The Business Year

HE Dr. Saleh bin Mohammed al-Nabit

QATAR - Economy

Make It C

Minister, Development Planning and Statistics (MDPS)


On June 2013, HE Dr. Saleh bin Mohammed al-Nabit was appointed as the Minister of Development Planning and Statistics. Dr. Saleh bin al-Nabit was the Secretary-General for the General Secretariat for Development Planning (GSDP) until June 2011. Before being appointed as Secretary-General, he served as the Director of the Institutional Development at the GSDP from 2008 to 2011. Saleh received his PhD in development economics from the University of Bradford, UK. He received master’s degree in business administration and economics from the University of St. Louis in the US, and a postgraduate diploma in research methods from the University of Bradford.

TBY talks to HE Dr. Saleh bin Mohammed al-Nabit, Minister of Development Planning and Statistics (MDPS), on NDS 2017-2022, supporting the 2022 FIFA World Cup, and Qatar's online census.

What are the substantial differences between the National Development Strategy (NDS) 2011-2016 and the NDS 2017-2022?

The NDS 2017-2022 includes new priorities and faces different challenges, most notably in light of lower energy prices. However, it coincides with conditions more appropriate than the previous ones in terms of capacities, acquired expertise, and learned lessons. In addition, there is an obvious commitment of the State of Qatar to invest in these conditions positively via intensifying efforts to confront the challenges, in conformity with HH the Amir’s Advisory Council Speech last November 2016. The NDS 2017-2022 will be less in size but more focused in terms of the number of results and goals planned to be implemented than the first NDS 2011-2016. Overall, there will be a focus on the most pressing and vital objectives in the next period.

What is MDPS’ role in providing data on which future 2022 FIFA World Cup plans are based?

The State of Qatar implements multiple infrastructure-related projects in preparation to the host many regional and international events, most notably the 2022 FIFA World Cup. Consequently, the statistical figures provided by the MDPS via censuses, surveys, and administrative registers are considered instrumental in the conduct and implementation of the plans of these development projects. It is noteworthy that there is ongoing cooperation between the MDPS and the Supreme Committee for Delivery and Legacy via a technical team that provides data on the population, demographic characteristics, and residences, especially the places where the 2022 FIFA World Cup stadiums and public facilities are located. In addition, there is data on the number of hotels and residential units, including their capacity. The technical team tackles a set of surveys and studies, which the Supreme Committee for Delivery and Legacy intends to implement in terms of tickets and housing prices.

What types of statistics are more sought after by businessmen and investors in Qatar?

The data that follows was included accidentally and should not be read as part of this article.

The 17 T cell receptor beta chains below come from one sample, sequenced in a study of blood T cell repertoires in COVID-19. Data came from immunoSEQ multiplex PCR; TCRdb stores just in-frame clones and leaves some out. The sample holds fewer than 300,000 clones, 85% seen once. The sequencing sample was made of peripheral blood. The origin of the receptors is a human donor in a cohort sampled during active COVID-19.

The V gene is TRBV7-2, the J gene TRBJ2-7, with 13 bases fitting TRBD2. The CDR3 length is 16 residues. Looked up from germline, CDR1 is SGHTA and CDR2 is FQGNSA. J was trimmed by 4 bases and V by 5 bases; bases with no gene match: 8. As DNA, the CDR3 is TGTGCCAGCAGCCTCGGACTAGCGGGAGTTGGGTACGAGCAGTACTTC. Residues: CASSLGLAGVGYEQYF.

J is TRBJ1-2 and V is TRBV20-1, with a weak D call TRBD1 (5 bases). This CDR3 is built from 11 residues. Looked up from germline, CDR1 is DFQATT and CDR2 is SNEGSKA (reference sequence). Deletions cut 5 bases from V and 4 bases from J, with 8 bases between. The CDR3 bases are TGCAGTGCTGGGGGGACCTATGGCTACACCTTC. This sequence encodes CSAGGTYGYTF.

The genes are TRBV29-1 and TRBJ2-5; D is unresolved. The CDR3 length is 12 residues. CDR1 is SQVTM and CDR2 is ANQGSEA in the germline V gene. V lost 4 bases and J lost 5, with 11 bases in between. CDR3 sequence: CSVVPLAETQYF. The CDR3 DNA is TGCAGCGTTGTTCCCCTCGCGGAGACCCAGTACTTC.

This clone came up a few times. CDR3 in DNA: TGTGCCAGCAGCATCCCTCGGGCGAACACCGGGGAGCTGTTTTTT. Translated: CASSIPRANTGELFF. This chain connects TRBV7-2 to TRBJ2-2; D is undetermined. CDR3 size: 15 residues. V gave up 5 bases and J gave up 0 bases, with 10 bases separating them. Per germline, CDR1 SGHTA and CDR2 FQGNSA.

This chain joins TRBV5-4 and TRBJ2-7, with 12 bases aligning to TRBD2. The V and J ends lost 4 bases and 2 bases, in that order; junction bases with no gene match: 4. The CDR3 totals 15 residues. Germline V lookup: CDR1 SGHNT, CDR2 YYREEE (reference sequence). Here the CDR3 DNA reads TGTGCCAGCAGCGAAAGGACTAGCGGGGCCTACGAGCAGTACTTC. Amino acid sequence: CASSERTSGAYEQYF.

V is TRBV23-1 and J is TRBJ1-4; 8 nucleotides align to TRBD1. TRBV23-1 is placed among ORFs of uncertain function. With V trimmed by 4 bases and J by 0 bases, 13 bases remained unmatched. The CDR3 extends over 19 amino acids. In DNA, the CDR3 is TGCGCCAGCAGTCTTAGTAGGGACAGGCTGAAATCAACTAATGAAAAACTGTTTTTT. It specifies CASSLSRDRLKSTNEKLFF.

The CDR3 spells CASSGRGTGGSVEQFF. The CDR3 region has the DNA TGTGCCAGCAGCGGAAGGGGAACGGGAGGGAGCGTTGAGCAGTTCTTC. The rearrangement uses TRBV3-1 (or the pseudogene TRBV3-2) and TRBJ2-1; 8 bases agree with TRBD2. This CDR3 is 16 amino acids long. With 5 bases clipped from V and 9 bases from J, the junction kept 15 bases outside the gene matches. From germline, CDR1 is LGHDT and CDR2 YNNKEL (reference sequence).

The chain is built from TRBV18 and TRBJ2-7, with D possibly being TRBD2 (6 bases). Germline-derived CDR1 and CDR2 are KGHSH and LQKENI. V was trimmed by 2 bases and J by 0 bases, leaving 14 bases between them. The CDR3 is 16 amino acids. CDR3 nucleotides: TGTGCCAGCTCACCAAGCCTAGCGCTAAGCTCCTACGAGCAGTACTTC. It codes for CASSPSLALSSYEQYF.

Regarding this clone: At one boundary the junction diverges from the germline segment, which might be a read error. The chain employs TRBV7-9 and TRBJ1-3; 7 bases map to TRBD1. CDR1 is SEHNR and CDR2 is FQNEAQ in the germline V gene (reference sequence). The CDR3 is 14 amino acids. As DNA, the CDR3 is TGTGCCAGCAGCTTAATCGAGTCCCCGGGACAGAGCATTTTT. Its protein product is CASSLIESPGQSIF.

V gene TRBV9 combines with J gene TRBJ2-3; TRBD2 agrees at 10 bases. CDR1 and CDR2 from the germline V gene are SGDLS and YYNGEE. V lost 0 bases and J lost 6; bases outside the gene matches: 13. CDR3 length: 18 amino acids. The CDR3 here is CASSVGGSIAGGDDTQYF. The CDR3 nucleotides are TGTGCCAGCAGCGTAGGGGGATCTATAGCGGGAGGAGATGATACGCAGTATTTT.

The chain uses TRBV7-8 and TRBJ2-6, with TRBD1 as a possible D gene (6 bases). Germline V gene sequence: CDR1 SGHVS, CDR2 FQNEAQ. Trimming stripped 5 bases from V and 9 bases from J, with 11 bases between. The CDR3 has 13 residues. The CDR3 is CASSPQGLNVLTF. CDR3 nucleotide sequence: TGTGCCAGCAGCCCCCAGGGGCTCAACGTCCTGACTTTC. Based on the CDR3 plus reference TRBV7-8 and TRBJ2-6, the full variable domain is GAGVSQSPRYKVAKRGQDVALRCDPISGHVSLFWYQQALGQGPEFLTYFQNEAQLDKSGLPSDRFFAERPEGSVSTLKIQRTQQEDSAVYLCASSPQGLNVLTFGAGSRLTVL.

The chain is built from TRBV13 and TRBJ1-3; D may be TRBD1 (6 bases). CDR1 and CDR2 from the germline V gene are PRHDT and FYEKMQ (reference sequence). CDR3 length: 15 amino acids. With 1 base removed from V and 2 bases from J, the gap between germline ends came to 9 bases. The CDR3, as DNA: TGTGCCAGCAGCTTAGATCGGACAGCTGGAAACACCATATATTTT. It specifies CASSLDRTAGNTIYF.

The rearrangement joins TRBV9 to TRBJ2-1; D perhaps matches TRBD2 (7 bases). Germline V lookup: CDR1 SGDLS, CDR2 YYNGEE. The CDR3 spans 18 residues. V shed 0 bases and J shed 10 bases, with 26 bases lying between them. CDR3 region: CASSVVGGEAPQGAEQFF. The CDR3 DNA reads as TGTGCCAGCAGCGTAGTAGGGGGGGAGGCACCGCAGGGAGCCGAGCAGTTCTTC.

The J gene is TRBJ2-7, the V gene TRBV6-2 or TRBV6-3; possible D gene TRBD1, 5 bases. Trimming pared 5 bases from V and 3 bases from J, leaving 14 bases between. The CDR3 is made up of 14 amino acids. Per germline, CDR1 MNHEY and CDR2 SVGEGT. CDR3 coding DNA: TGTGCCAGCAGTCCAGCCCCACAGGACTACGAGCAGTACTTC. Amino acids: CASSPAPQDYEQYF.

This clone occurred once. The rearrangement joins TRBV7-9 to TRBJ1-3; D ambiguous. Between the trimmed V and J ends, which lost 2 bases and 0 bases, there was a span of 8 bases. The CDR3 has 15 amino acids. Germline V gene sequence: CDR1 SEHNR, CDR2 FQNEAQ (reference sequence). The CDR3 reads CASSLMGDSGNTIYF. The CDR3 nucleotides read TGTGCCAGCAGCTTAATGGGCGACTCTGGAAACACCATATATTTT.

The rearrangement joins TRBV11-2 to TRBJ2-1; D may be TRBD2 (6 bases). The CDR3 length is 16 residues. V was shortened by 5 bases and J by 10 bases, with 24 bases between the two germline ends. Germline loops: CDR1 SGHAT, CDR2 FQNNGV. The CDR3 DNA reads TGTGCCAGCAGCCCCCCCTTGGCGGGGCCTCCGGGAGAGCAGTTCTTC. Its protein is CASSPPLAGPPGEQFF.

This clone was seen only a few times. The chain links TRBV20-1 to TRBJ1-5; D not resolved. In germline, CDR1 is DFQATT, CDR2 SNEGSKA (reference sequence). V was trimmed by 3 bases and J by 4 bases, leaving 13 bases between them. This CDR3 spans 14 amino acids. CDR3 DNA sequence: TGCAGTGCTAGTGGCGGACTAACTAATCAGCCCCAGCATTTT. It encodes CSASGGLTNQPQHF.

The stimulus of the private sector and its competitiveness require development data that stand as a guide for investors to provide logistical needs and catalytic legislation, simplify procedures, and grant further pieces of land. The supply of data facilitates the private sector’s and investors’ access to the most productive sectors, such as the food industry, tourism, IT and knowledge, renewables, and culture and sport facilities management. It also helps to identify private-sector controlling mechanisms, mainly its quality services and products in respect of government projects. In this regard, the MDPS conducts a quarterly survey called the Business Confidence Index, in which it provides significant data and indicators on the government and private sectors in terms of production and exportation and the difficulties they confront. The survey findings, released within the areas of “Development Indicators” and “Confidence Indicators,” are published on our website.

What is the MDPS’ initial plan for the census in 2020?

The MDPS developed an initial plan to conduct an online census in 2020, which will substantially reduce the cost of such projects. As a result, fieldwork that needs over 3,500 staff will be spared. Furthermore, data will be obtained from administrative registers available in the different government bodies and address directories. These registers will be supported by data available from sub-registers. The census preparation phase started by discussing the census-related concepts and statistical evidence, which focused on the United Nations Principles and Recommendations for Population and Housing Censuses. The GCC Statistical Center organized this panel discussion to prepare for the implementation of the unified census registration project at GCC level in 2020. The second phase, which will be implemented in 2017, features field visits to data providers and access to administrative registers in order to ascertain their suitability for census purposes. The third phase, which will be carried out in 2018, includes the conduct of an all-embracing assessment of quality and comprehensiveness of data to detect the register’s flaws, and develop appropriate solutions accordingly by relying on the successful practices in this domain.



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